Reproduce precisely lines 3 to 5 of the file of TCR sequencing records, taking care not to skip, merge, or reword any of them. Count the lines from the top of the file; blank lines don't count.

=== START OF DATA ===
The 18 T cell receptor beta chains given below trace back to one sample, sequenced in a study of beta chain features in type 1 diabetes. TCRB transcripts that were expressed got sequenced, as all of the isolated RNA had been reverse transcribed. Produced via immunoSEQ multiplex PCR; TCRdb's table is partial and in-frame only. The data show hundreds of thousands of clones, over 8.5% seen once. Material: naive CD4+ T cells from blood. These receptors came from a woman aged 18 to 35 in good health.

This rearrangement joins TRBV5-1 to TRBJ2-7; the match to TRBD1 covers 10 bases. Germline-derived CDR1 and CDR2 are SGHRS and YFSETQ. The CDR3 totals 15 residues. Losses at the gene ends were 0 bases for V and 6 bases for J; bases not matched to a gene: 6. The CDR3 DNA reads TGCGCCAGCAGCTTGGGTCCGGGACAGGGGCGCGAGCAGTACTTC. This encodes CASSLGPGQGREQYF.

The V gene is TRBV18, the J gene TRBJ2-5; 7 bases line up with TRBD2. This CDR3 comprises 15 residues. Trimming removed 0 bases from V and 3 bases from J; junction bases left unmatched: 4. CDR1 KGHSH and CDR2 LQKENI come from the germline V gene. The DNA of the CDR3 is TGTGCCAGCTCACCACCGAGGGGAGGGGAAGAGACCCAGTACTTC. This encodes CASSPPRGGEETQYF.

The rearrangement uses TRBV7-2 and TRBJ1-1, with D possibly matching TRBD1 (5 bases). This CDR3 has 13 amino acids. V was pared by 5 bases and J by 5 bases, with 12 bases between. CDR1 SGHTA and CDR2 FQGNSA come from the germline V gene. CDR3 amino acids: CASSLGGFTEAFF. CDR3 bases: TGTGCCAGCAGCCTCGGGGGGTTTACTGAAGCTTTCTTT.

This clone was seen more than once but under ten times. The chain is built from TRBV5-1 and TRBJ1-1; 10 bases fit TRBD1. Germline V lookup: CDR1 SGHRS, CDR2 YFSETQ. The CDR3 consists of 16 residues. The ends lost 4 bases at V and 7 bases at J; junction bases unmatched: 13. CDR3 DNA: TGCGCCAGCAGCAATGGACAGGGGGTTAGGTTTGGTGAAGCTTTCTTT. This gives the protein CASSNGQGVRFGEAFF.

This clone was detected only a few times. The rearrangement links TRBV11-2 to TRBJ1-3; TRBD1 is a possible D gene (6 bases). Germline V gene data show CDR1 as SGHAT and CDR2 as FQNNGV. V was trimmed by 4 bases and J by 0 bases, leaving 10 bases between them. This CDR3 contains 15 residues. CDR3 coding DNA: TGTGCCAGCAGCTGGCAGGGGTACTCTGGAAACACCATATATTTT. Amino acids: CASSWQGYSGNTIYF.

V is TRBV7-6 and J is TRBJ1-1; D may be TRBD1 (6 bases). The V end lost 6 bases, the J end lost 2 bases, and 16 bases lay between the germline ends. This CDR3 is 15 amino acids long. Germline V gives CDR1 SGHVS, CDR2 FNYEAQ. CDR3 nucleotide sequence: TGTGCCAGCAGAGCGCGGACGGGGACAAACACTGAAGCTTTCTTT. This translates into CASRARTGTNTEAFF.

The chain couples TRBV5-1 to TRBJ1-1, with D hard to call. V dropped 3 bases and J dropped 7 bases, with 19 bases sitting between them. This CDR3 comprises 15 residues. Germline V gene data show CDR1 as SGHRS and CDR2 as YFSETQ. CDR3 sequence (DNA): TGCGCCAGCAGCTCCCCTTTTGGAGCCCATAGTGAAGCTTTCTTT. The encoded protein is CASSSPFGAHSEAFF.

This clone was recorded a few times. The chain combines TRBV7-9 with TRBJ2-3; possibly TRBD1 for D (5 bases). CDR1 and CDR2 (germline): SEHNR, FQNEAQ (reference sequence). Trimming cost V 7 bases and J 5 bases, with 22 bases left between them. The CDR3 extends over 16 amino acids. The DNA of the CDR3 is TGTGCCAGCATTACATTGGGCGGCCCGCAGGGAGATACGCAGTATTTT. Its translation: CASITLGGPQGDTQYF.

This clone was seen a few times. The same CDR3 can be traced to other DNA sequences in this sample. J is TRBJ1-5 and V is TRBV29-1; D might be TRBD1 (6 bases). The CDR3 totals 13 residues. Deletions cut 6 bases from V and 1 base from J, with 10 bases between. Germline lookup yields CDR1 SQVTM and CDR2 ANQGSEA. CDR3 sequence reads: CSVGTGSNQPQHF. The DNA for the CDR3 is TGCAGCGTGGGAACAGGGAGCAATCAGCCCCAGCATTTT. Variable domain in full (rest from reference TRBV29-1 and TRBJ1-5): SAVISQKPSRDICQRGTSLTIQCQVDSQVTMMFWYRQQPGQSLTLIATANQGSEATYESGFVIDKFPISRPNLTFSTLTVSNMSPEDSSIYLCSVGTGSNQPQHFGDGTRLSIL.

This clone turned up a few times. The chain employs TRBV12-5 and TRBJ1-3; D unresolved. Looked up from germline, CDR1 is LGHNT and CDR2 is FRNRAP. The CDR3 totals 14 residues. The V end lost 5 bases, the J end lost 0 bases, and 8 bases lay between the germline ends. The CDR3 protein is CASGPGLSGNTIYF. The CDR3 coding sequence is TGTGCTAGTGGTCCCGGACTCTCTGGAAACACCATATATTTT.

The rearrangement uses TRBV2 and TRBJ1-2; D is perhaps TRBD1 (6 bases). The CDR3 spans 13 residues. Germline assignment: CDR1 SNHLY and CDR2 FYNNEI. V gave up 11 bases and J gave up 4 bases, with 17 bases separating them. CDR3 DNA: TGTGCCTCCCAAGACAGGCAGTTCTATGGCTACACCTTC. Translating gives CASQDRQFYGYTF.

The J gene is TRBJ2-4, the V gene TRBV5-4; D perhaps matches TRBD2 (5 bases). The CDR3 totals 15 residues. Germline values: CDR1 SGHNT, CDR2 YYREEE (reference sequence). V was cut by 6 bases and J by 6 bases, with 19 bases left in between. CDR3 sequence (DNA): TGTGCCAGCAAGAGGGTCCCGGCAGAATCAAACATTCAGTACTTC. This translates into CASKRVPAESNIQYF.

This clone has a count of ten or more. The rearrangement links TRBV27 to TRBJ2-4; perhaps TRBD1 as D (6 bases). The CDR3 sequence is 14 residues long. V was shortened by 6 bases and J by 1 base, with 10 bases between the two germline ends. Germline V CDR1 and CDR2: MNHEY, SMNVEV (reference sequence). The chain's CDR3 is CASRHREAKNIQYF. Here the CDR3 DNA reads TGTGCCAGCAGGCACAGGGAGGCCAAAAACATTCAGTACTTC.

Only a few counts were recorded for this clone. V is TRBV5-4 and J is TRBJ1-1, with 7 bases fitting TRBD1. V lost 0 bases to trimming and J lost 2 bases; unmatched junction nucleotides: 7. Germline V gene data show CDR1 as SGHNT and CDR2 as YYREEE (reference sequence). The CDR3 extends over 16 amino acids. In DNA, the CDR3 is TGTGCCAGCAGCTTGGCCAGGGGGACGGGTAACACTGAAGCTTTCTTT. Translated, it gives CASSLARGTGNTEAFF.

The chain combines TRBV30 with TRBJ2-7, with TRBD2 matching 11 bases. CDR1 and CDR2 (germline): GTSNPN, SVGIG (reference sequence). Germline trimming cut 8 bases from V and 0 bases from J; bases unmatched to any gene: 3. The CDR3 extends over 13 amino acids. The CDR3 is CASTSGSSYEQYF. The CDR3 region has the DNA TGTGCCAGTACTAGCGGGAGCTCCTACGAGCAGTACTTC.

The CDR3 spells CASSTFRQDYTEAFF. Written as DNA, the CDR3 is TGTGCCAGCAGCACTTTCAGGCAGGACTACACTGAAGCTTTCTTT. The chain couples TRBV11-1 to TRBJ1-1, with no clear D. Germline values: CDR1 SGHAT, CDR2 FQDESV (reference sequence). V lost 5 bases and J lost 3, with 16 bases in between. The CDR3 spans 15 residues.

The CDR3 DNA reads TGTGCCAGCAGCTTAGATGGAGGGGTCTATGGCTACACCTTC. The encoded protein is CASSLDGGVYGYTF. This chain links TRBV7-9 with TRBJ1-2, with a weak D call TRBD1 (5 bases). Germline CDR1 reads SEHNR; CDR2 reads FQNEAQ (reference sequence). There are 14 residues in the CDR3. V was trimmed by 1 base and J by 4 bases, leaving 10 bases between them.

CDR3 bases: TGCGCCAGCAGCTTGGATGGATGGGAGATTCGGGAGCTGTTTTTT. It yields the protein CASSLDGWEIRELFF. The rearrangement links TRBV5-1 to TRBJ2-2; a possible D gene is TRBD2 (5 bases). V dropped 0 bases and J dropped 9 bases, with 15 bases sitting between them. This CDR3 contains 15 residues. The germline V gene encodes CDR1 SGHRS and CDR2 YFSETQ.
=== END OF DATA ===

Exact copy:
The V gene is TRBV18, the J gene TRBJ2-5; 7 bases line up with TRBD2. This CDR3 comprises 15 residues. Trimming removed 0 bases from V and 3 bases from J; junction bases left unmatched: 4. CDR1 KGHSH and CDR2 LQKENI come from the germline V gene. The DNA of the CDR3 is TGTGCCAGCTCACCACCGAGGGGAGGGGAAGAGACCCAGTACTTC. This encodes CASSPPRGGEETQYF.

The rearrangement uses TRBV7-2 and TRBJ1-1, with D possibly matching TRBD1 (5 bases). This CDR3 has 13 amino acids. V was pared by 5 bases and J by 5 bases, with 12 bases between. CDR1 SGHTA and CDR2 FQGNSA come from the germline V gene. CDR3 amino acids: CASSLGGFTEAFF. CDR3 bases: TGTGCCAGCAGCCTCGGGGGGTTTACTGAAGCTTTCTTT.

This clone was seen more than once but under ten times. The chain is built from TRBV5-1 and TRBJ1-1; 10 bases fit TRBD1. Germline V lookup: CDR1 SGHRS, CDR2 YFSETQ. The CDR3 consists of 16 residues. The ends lost 4 bases at V and 7 bases at J; junction bases unmatched: 13. CDR3 DNA: TGCGCCAGCAGCAATGGACAGGGGGTTAGGTTTGGTGAAGCTTTCTTT. This gives the protein CASSNGQGVRFGEAFF.